Wagner set to rest as focus turns to batsmen
New Zealand's pace bowling cup runneth over in England; now the microscope shifts to the top-order batting as the tourists eye an unchanged 11 for a fourth successive test.
After Neil Wagner and Doug Bracewell took 15 wickets between them to bowl New Zealand to a 107-run victory over a weak Derbyshire side, England A loom at Leicester starting tomorrow night in a tough pre-test shakedown.
Captain Brendon McCullum, Ross Taylor, Tim Southee and Trent Boult will all play their first matches of the tour.
Wagner looks likely to rest after shedding his right toenail during his match haul of 8-78 which seemingly booked his spot for the first test at Lord's ahead of Bracewell.
And coach Mike Hesson confirmed he would play a shadow test batting lineup which will indicate whether Dean Brownlie has defied the challenge of Martin Guptill, which appears likely after his first innings 71 and Guptill's lack of runs.
Openers Hamish Rutherford and Peter Fulton, whose centuries put New Zealand in matchwinning positions in Dunedin and Auckland, both need mind-easing innings at Leicester after totalling 37 between them in Derby. And Taylor's form at No 4, against England tourists Graham Onions and Chris Woakes will carry the most intrigue after a lean home summer.
But for now, Hesson was content after a stirring effort by his pacemen, encouraging form by Kane Williamson and BJ Watling, and a comfortable victory.
Wagner needed a big spell after being outshone by Bracewell on day two, and he bristled with aggression in snaring 5-45 as Derbyshire were skittled for 227. A month practising with the English Duke ball paid dividends as it hooped around and, encouragingly for Wagner, later offered reverse swing which adds a string to his bow.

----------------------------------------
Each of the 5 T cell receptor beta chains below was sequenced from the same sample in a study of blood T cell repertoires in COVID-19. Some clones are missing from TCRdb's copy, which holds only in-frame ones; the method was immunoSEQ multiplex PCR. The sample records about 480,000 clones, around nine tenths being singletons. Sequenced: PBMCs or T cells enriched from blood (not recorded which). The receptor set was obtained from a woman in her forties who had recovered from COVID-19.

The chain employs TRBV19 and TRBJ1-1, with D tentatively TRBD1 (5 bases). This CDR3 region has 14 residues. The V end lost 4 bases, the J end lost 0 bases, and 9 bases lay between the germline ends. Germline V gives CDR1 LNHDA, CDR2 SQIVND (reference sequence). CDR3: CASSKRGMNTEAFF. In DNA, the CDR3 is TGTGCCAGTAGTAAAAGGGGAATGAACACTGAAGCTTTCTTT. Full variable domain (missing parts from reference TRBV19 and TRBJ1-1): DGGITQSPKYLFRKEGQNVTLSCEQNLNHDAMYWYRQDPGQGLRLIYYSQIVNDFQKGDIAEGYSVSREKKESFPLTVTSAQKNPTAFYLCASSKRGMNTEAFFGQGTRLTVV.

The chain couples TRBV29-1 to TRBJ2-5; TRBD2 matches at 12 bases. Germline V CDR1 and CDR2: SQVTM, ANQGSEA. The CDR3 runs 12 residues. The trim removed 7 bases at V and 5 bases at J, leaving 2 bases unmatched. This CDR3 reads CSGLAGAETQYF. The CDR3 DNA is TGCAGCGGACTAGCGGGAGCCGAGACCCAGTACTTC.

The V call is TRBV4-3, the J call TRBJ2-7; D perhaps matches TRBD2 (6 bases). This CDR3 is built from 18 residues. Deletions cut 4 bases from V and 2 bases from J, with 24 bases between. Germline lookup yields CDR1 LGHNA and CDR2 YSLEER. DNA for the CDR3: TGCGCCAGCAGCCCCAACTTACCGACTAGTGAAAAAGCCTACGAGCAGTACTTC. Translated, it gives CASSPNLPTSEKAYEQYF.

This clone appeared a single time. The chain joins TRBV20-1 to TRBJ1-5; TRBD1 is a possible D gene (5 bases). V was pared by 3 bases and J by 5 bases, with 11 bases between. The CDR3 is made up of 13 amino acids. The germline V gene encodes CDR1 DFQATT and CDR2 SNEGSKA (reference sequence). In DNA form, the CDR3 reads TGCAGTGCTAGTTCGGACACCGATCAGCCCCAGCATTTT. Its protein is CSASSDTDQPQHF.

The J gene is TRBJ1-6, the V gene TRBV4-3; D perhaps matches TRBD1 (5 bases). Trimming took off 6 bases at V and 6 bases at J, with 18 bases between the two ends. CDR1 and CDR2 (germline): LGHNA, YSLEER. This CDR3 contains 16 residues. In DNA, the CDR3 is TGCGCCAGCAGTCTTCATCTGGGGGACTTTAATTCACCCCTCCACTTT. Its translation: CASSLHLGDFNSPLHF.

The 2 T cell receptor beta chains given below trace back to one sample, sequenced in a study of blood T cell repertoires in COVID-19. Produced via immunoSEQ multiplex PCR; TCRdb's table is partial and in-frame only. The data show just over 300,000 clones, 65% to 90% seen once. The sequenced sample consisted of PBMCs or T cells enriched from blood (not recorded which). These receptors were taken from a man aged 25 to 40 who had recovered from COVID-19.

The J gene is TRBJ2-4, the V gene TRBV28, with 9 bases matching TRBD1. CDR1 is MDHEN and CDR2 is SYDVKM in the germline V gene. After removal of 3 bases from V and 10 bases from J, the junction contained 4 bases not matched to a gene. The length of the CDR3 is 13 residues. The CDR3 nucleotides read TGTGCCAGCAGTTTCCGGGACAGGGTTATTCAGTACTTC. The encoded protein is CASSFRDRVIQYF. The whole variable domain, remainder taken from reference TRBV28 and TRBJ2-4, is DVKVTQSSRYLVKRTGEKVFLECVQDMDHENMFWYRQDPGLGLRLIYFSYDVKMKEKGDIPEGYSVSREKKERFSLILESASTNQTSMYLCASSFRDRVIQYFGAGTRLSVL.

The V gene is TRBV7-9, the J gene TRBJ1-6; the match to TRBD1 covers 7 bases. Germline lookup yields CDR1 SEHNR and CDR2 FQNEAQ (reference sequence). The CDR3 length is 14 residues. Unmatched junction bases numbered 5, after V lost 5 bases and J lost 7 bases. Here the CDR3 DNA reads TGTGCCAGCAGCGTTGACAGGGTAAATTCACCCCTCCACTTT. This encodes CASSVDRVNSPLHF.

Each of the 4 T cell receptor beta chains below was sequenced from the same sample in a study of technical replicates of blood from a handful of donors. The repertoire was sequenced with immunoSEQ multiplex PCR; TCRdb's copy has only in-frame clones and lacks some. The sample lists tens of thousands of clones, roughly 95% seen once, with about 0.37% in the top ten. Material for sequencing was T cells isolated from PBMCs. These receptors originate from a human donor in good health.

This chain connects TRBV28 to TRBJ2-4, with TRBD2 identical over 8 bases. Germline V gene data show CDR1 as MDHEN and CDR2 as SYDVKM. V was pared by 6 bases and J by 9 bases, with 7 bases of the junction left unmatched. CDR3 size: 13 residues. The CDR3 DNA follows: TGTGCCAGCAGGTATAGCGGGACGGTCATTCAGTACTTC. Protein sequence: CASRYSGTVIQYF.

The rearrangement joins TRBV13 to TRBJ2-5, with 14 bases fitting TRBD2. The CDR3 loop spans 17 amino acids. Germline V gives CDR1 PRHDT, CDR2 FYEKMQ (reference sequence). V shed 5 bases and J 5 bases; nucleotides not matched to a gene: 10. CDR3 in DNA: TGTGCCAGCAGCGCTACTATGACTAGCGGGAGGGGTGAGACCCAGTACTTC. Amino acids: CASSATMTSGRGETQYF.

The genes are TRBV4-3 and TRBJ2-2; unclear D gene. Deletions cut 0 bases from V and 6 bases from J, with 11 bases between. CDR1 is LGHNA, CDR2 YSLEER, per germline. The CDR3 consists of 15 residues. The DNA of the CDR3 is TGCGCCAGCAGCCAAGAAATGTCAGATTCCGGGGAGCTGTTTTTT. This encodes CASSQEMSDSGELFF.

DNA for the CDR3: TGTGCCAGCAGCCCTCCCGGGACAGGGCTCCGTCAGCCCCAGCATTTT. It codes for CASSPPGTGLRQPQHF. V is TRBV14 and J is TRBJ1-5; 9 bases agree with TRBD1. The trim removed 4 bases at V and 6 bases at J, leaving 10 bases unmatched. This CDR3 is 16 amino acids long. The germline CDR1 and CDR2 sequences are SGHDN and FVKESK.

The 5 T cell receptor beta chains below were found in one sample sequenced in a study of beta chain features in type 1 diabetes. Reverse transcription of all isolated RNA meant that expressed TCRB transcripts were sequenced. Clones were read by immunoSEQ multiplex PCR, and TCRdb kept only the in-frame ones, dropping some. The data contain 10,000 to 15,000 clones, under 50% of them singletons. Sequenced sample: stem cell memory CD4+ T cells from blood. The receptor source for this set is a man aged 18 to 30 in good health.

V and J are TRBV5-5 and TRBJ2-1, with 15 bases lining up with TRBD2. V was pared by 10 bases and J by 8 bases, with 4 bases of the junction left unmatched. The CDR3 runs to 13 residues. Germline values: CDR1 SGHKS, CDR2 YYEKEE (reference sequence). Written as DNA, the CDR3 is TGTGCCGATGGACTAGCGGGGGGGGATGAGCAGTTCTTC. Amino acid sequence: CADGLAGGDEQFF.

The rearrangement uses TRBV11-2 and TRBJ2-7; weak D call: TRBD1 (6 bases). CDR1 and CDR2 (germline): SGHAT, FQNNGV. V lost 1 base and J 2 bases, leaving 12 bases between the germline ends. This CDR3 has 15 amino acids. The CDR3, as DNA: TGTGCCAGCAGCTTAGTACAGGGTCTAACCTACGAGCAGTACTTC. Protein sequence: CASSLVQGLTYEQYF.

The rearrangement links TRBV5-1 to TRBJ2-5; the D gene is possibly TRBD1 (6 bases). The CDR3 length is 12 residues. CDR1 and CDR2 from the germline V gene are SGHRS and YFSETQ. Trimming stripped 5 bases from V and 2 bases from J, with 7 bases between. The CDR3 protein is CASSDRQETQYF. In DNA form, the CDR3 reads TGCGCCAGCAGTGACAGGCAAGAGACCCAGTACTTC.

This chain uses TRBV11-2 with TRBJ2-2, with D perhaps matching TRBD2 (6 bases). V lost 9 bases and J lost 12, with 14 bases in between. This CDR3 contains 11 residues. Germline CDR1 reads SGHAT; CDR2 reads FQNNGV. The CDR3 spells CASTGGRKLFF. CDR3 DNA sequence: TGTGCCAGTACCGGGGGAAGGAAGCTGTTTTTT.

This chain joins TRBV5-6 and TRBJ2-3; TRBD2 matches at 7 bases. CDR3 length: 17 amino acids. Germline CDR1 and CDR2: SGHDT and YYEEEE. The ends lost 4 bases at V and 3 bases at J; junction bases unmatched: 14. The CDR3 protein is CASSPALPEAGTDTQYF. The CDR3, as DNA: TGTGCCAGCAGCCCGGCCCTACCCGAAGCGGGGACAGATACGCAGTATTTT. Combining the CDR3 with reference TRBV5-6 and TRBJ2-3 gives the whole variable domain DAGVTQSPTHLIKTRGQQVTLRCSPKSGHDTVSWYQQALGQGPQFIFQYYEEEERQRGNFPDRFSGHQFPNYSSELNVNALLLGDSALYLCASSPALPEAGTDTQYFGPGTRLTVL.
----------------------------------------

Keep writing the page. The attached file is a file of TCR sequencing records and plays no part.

"Even when it's flat he wants the ball. He just keeps charging in as we saw in the three tests in New Zealand," Hesson said.
"He's a guy that can bowl long spells and it means you can rotate the other guys, and he can also bowl with the old [ball] which is pretty important."
Wagner showed the endurance that endeared him to New Zealand fans during the drawn home series. And he unleashed some aggression, too, notably when he hurled the ball back to try to run out Billy Goldeman and hit his gloves, knocking the bat from his hands.
"I must be the most hated guy in cricket. Even my mates hate me when I play cricket," Wagner quipped.
"But I take a lot of passion and pride in playing for my country and I'm very aware that every ball I bowl is representing New Zealand.
"Once I step off the pitch, I'm fine. I'll have a beer and a chat with anyone and I leave it all out there. But I like to create little battles to keep myself going and stop myself from getting lazy."
The Dominion Post